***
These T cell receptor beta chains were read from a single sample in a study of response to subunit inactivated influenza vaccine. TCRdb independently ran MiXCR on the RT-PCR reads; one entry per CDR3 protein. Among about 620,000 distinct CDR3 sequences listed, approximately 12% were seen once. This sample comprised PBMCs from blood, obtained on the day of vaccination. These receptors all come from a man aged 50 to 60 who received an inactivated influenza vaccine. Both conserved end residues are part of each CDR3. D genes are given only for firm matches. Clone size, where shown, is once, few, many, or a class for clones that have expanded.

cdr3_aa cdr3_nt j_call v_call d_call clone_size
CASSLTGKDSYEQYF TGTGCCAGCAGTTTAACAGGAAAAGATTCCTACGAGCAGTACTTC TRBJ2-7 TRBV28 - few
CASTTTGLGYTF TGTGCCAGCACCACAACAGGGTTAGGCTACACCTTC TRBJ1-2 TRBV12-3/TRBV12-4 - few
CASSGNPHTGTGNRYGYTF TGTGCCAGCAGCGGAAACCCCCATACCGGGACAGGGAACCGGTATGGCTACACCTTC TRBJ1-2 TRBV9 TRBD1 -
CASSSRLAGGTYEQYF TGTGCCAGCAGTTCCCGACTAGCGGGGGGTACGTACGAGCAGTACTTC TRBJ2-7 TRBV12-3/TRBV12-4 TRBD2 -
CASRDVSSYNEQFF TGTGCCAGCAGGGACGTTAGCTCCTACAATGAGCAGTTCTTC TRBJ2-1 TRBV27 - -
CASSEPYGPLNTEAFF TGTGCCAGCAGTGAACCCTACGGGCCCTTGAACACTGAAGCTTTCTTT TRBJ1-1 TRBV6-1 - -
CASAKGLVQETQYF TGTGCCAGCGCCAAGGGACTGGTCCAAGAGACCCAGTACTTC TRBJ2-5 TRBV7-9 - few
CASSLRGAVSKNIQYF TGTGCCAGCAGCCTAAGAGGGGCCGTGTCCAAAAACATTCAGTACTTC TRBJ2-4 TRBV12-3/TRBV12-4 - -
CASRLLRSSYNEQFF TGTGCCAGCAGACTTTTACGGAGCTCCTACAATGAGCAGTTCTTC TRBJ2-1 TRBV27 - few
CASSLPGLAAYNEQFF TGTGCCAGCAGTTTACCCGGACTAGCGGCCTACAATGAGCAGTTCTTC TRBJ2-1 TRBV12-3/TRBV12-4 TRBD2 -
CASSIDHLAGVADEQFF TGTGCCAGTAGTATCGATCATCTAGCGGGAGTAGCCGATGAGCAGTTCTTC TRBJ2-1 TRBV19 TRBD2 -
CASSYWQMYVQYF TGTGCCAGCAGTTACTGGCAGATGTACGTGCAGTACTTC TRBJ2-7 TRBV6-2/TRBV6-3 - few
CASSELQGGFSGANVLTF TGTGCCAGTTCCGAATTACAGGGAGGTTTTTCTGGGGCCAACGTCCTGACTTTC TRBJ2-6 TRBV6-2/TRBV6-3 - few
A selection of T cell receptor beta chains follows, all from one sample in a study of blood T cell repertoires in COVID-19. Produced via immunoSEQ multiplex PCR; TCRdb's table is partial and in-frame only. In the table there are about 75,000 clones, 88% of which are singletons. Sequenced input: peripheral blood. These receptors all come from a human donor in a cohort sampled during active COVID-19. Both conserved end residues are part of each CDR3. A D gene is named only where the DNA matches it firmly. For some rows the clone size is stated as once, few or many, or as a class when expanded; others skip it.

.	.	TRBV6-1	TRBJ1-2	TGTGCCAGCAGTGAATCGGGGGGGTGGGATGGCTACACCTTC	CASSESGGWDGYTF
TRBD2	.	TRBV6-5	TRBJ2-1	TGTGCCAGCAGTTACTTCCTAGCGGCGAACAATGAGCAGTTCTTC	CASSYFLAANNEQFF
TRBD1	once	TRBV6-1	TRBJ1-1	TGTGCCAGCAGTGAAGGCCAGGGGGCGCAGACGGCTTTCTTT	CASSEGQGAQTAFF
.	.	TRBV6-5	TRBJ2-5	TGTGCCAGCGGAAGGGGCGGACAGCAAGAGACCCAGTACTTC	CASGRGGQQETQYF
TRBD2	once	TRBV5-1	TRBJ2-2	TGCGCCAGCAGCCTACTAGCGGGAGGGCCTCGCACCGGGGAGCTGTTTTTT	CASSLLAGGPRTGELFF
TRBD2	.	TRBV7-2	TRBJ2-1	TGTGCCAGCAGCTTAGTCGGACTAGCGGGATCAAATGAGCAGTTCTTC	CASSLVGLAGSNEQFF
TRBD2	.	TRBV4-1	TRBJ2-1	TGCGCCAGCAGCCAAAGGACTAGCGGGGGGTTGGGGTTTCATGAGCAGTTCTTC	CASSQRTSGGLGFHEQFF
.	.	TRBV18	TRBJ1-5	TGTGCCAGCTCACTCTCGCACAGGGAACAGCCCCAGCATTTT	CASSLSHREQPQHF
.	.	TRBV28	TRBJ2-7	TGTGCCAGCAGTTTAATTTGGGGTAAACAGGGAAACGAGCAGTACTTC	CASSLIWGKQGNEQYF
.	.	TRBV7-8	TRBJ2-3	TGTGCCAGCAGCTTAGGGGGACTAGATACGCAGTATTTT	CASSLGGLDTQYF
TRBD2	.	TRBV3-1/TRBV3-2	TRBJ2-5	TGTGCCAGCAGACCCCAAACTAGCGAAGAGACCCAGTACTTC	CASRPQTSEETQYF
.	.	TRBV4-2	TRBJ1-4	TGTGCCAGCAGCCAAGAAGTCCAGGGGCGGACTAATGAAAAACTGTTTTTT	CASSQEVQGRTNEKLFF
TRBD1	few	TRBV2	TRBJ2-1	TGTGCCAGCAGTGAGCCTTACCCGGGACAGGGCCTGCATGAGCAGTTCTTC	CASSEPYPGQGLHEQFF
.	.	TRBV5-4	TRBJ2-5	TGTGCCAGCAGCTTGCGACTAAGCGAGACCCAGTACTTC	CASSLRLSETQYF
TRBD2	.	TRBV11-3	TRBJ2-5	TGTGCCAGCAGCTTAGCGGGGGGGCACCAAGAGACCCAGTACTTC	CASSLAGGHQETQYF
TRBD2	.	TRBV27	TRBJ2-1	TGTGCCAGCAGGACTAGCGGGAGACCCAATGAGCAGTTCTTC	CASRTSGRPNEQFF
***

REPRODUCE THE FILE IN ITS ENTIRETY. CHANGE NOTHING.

These T cell receptor beta chains were read from a single sample in a study of response to subunit inactivated influenza vaccine. TCRdb independently ran MiXCR on the RT-PCR reads; one entry per CDR3 protein. Among about 620,000 distinct CDR3 sequences listed, approximately 12% were seen once. This sample comprised PBMCs from blood, obtained on the day of vaccination. These receptors all come from a man aged 50 to 60 who received an inactivated influenza vaccine. Both conserved end residues are part of each CDR3. D genes are given only for firm matches. Clone size, where shown, is once, few, many, or a class for clones that have expanded.

cdr3_aa cdr3_nt j_call v_call d_call clone_size
CASSLTGKDSYEQYF TGTGCCAGCAGTTTAACAGGAAAAGATTCCTACGAGCAGTACTTC TRBJ2-7 TRBV28 - few
CASTTTGLGYTF TGTGCCAGCACCACAACAGGGTTAGGCTACACCTTC TRBJ1-2 TRBV12-3/TRBV12-4 - few
CASSGNPHTGTGNRYGYTF TGTGCCAGCAGCGGAAACCCCCATACCGGGACAGGGAACCGGTATGGCTACACCTTC TRBJ1-2 TRBV9 TRBD1 -
CASSSRLAGGTYEQYF TGTGCCAGCAGTTCCCGACTAGCGGGGGGTACGTACGAGCAGTACTTC TRBJ2-7 TRBV12-3/TRBV12-4 TRBD2 -
CASRDVSSYNEQFF TGTGCCAGCAGGGACGTTAGCTCCTACAATGAGCAGTTCTTC TRBJ2-1 TRBV27 - -
CASSEPYGPLNTEAFF TGTGCCAGCAGTGAACCCTACGGGCCCTTGAACACTGAAGCTTTCTTT TRBJ1-1 TRBV6-1 - -
CASAKGLVQETQYF TGTGCCAGCGCCAAGGGACTGGTCCAAGAGACCCAGTACTTC TRBJ2-5 TRBV7-9 - few
CASSLRGAVSKNIQYF TGTGCCAGCAGCCTAAGAGGGGCCGTGTCCAAAAACATTCAGTACTTC TRBJ2-4 TRBV12-3/TRBV12-4 - -
CASRLLRSSYNEQFF TGTGCCAGCAGACTTTTACGGAGCTCCTACAATGAGCAGTTCTTC TRBJ2-1 TRBV27 - few
CASSLPGLAAYNEQFF TGTGCCAGCAGTTTACCCGGACTAGCGGCCTACAATGAGCAGTTCTTC TRBJ2-1 TRBV12-3/TRBV12-4 TRBD2 -
CASSIDHLAGVADEQFF TGTGCCAGTAGTATCGATCATCTAGCGGGAGTAGCCGATGAGCAGTTCTTC TRBJ2-1 TRBV19 TRBD2 -
CASSYWQMYVQYF TGTGCCAGCAGTTACTGGCAGATGTACGTGCAGTACTTC TRBJ2-7 TRBV6-2/TRBV6-3 - few
CASSELQGGFSGANVLTF TGTGCCAGTTCCGAATTACAGGGAGGTTTTTCTGGGGCCAACGTCCTGACTTTC TRBJ2-6 TRBV6-2/TRBV6-3 - few
A selection of T cell receptor beta chains follows, all from one sample in a study of blood T cell repertoires in COVID-19. Produced via immunoSEQ multiplex PCR; TCRdb's table is partial and in-frame only. In the table there are about 75,000 clones, 88% of which are singletons. Sequenced input: peripheral blood. These receptors all come from a human donor in a cohort sampled during active COVID-19. Both conserved end residues are part of each CDR3. A D gene is named only where the DNA matches it firmly. For some rows the clone size is stated as once, few or many, or as a class when expanded; others skip it.

.	.	TRBV6-1	TRBJ1-2	TGTGCCAGCAGTGAATCGGGGGGGTGGGATGGCTACACCTTC	CASSESGGWDGYTF
TRBD2	.	TRBV6-5	TRBJ2-1	TGTGCCAGCAGTTACTTCCTAGCGGCGAACAATGAGCAGTTCTTC	CASSYFLAANNEQFF
TRBD1	once	TRBV6-1	TRBJ1-1	TGTGCCAGCAGTGAAGGCCAGGGGGCGCAGACGGCTTTCTTT	CASSEGQGAQTAFF
.	.	TRBV6-5	TRBJ2-5	TGTGCCAGCGGAAGGGGCGGACAGCAAGAGACCCAGTACTTC	CASGRGGQQETQYF
TRBD2	once	TRBV5-1	TRBJ2-2	TGCGCCAGCAGCCTACTAGCGGGAGGGCCTCGCACCGGGGAGCTGTTTTTT	CASSLLAGGPRTGELFF
TRBD2	.	TRBV7-2	TRBJ2-1	TGTGCCAGCAGCTTAGTCGGACTAGCGGGATCAAATGAGCAGTTCTTC	CASSLVGLAGSNEQFF
TRBD2	.	TRBV4-1	TRBJ2-1	TGCGCCAGCAGCCAAAGGACTAGCGGGGGGTTGGGGTTTCATGAGCAGTTCTTC	CASSQRTSGGLGFHEQFF
.	.	TRBV18	TRBJ1-5	TGTGCCAGCTCACTCTCGCACAGGGAACAGCCCCAGCATTTT	CASSLSHREQPQHF
.	.	TRBV28	TRBJ2-7	TGTGCCAGCAGTTTAATTTGGGGTAAACAGGGAAACGAGCAGTACTTC	CASSLIWGKQGNEQYF
.	.	TRBV7-8	TRBJ2-3	TGTGCCAGCAGCTTAGGGGGACTAGATACGCAGTATTTT	CASSLGGLDTQYF
TRBD2	.	TRBV3-1/TRBV3-2	TRBJ2-5	TGTGCCAGCAGACCCCAAACTAGCGAAGAGACCCAGTACTTC	CASRPQTSEETQYF
.	.	TRBV4-2	TRBJ1-4	TGTGCCAGCAGCCAAGAAGTCCAGGGGCGGACTAATGAAAAACTGTTTTTT	CASSQEVQGRTNEKLFF
TRBD1	few	TRBV2	TRBJ2-1	TGTGCCAGCAGTGAGCCTTACCCGGGACAGGGCCTGCATGAGCAGTTCTTC	CASSEPYPGQGLHEQFF
.	.	TRBV5-4	TRBJ2-5	TGTGCCAGCAGCTTGCGACTAAGCGAGACCCAGTACTTC	CASSLRLSETQYF
TRBD2	.	TRBV11-3	TRBJ2-5	TGTGCCAGCAGCTTAGCGGGGGGGCACCAAGAGACCCAGTACTTC	CASSLAGGHQETQYF
TRBD2	.	TRBV27	TRBJ2-1	TGTGCCAGCAGGACTAGCGGGAGACCCAATGAGCAGTTCTTC	CASRTSGRPNEQFF